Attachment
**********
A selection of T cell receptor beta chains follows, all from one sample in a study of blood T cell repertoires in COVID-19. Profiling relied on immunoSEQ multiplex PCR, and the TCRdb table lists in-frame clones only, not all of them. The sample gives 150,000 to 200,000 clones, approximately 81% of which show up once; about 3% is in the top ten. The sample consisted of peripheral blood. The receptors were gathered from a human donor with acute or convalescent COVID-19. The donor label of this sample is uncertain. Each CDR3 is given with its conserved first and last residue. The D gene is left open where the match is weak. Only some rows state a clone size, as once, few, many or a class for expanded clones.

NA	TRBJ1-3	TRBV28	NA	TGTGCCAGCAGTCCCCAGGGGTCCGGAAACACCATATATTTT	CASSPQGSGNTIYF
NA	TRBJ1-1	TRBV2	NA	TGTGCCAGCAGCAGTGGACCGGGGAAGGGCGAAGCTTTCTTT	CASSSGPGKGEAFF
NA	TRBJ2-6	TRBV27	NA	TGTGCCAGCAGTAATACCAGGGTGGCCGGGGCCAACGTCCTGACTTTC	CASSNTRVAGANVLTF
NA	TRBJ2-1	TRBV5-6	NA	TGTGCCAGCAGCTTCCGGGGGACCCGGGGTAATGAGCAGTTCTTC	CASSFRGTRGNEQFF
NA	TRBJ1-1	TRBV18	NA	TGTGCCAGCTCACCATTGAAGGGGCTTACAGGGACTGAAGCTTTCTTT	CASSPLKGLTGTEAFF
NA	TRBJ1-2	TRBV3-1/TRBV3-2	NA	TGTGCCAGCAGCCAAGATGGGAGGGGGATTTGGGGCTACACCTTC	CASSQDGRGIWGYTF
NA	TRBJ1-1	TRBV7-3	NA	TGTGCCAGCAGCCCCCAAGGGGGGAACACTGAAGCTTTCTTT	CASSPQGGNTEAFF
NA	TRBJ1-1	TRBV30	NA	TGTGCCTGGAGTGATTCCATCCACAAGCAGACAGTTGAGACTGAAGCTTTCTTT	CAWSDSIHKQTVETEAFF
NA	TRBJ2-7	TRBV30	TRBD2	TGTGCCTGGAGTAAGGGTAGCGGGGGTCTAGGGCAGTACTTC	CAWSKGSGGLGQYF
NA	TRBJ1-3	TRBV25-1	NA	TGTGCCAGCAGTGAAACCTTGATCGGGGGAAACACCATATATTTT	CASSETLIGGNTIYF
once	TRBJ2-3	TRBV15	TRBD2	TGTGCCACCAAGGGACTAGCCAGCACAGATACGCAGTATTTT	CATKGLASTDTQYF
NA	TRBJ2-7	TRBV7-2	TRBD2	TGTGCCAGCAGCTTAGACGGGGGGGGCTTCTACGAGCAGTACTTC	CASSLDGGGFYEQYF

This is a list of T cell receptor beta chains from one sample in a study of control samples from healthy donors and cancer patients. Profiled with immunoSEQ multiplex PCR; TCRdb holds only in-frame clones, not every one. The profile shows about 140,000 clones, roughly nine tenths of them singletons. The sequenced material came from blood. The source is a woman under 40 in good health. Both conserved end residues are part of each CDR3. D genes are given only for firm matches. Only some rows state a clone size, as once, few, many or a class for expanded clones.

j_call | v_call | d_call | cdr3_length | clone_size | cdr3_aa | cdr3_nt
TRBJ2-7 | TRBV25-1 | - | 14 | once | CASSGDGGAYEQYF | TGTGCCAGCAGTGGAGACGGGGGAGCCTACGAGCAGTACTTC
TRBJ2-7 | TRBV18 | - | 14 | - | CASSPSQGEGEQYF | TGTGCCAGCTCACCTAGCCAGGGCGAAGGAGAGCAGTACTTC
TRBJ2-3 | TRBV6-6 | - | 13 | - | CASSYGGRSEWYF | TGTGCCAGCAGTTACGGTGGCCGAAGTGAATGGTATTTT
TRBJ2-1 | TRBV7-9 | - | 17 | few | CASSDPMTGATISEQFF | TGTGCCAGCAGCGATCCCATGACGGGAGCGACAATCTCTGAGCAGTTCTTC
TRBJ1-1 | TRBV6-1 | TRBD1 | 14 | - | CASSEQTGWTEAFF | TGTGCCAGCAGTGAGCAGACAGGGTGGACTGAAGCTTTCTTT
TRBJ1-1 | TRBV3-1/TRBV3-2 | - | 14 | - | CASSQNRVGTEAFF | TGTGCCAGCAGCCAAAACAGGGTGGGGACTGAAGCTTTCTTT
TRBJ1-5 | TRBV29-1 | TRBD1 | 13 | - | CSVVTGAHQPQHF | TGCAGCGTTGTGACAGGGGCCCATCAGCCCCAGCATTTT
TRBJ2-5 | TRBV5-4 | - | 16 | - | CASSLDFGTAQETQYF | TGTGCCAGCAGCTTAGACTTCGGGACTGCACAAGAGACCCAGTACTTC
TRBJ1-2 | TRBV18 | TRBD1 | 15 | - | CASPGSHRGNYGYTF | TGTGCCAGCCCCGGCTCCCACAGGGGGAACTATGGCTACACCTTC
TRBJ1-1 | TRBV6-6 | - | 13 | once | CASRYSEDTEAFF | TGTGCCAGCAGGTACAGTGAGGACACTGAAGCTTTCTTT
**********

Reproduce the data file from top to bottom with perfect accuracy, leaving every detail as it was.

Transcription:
A selection of T cell receptor beta chains follows, all from one sample in a study of blood T cell repertoires in COVID-19. Profiling relied on immunoSEQ multiplex PCR, and the TCRdb table lists in-frame clones only, not all of them. The sample gives 150,000 to 200,000 clones, approximately 81% of which show up once; about 3% is in the top ten. The sample consisted of peripheral blood. The receptors were gathered from a human donor with acute or convalescent COVID-19. The donor label of this sample is uncertain. Each CDR3 is given with its conserved first and last residue. The D gene is left open where the match is weak. Only some rows state a clone size, as once, few, many or a class for expanded clones.

NA	TRBJ1-3	TRBV28	NA	TGTGCCAGCAGTCCCCAGGGGTCCGGAAACACCATATATTTT	CASSPQGSGNTIYF
NA	TRBJ1-1	TRBV2	NA	TGTGCCAGCAGCAGTGGACCGGGGAAGGGCGAAGCTTTCTTT	CASSSGPGKGEAFF
NA	TRBJ2-6	TRBV27	NA	TGTGCCAGCAGTAATACCAGGGTGGCCGGGGCCAACGTCCTGACTTTC	CASSNTRVAGANVLTF
NA	TRBJ2-1	TRBV5-6	NA	TGTGCCAGCAGCTTCCGGGGGACCCGGGGTAATGAGCAGTTCTTC	CASSFRGTRGNEQFF
NA	TRBJ1-1	TRBV18	NA	TGTGCCAGCTCACCATTGAAGGGGCTTACAGGGACTGAAGCTTTCTTT	CASSPLKGLTGTEAFF
NA	TRBJ1-2	TRBV3-1/TRBV3-2	NA	TGTGCCAGCAGCCAAGATGGGAGGGGGATTTGGGGCTACACCTTC	CASSQDGRGIWGYTF
NA	TRBJ1-1	TRBV7-3	NA	TGTGCCAGCAGCCCCCAAGGGGGGAACACTGAAGCTTTCTTT	CASSPQGGNTEAFF
NA	TRBJ1-1	TRBV30	NA	TGTGCCTGGAGTGATTCCATCCACAAGCAGACAGTTGAGACTGAAGCTTTCTTT	CAWSDSIHKQTVETEAFF
NA	TRBJ2-7	TRBV30	TRBD2	TGTGCCTGGAGTAAGGGTAGCGGGGGTCTAGGGCAGTACTTC	CAWSKGSGGLGQYF
NA	TRBJ1-3	TRBV25-1	NA	TGTGCCAGCAGTGAAACCTTGATCGGGGGAAACACCATATATTTT	CASSETLIGGNTIYF
once	TRBJ2-3	TRBV15	TRBD2	TGTGCCACCAAGGGACTAGCCAGCACAGATACGCAGTATTTT	CATKGLASTDTQYF
NA	TRBJ2-7	TRBV7-2	TRBD2	TGTGCCAGCAGCTTAGACGGGGGGGGCTTCTACGAGCAGTACTTC	CASSLDGGGFYEQYF

This is a list of T cell receptor beta chains from one sample in a study of control samples from healthy donors and cancer patients. Profiled with immunoSEQ multiplex PCR; TCRdb holds only in-frame clones, not every one. The profile shows about 140,000 clones, roughly nine tenths of them singletons. The sequenced material came from blood. The source is a woman under 40 in good health. Both conserved end residues are part of each CDR3. D genes are given only for firm matches. Only some rows state a clone size, as once, few, many or a class for expanded clones.

j_call | v_call | d_call | cdr3_length | clone_size | cdr3_aa | cdr3_nt
TRBJ2-7 | TRBV25-1 | - | 14 | once | CASSGDGGAYEQYF | TGTGCCAGCAGTGGAGACGGGGGAGCCTACGAGCAGTACTTC
TRBJ2-7 | TRBV18 | - | 14 | - | CASSPSQGEGEQYF | TGTGCCAGCTCACCTAGCCAGGGCGAAGGAGAGCAGTACTTC
TRBJ2-3 | TRBV6-6 | - | 13 | - | CASSYGGRSEWYF | TGTGCCAGCAGTTACGGTGGCCGAAGTGAATGGTATTTT
TRBJ2-1 | TRBV7-9 | - | 17 | few | CASSDPMTGATISEQFF | TGTGCCAGCAGCGATCCCATGACGGGAGCGACAATCTCTGAGCAGTTCTTC
TRBJ1-1 | TRBV6-1 | TRBD1 | 14 | - | CASSEQTGWTEAFF | TGTGCCAGCAGTGAGCAGACAGGGTGGACTGAAGCTTTCTTT
TRBJ1-1 | TRBV3-1/TRBV3-2 | - | 14 | - | CASSQNRVGTEAFF | TGTGCCAGCAGCCAAAACAGGGTGGGGACTGAAGCTTTCTTT
TRBJ1-5 | TRBV29-1 | TRBD1 | 13 | - | CSVVTGAHQPQHF | TGCAGCGTTGTGACAGGGGCCCATCAGCCCCAGCATTTT
TRBJ2-5 | TRBV5-4 | - | 16 | - | CASSLDFGTAQETQYF | TGTGCCAGCAGCTTAGACTTCGGGACTGCACAAGAGACCCAGTACTTC
TRBJ1-2 | TRBV18 | TRBD1 | 15 | - | CASPGSHRGNYGYTF | TGTGCCAGCCCCGGCTCCCACAGGGGGAACTATGGCTACACCTTC
TRBJ1-1 | TRBV6-6 | - | 13 | once | CASRYSEDTEAFF | TGTGCCAGCAGGTACAGTGAGGACACTGAAGCTTTCTTT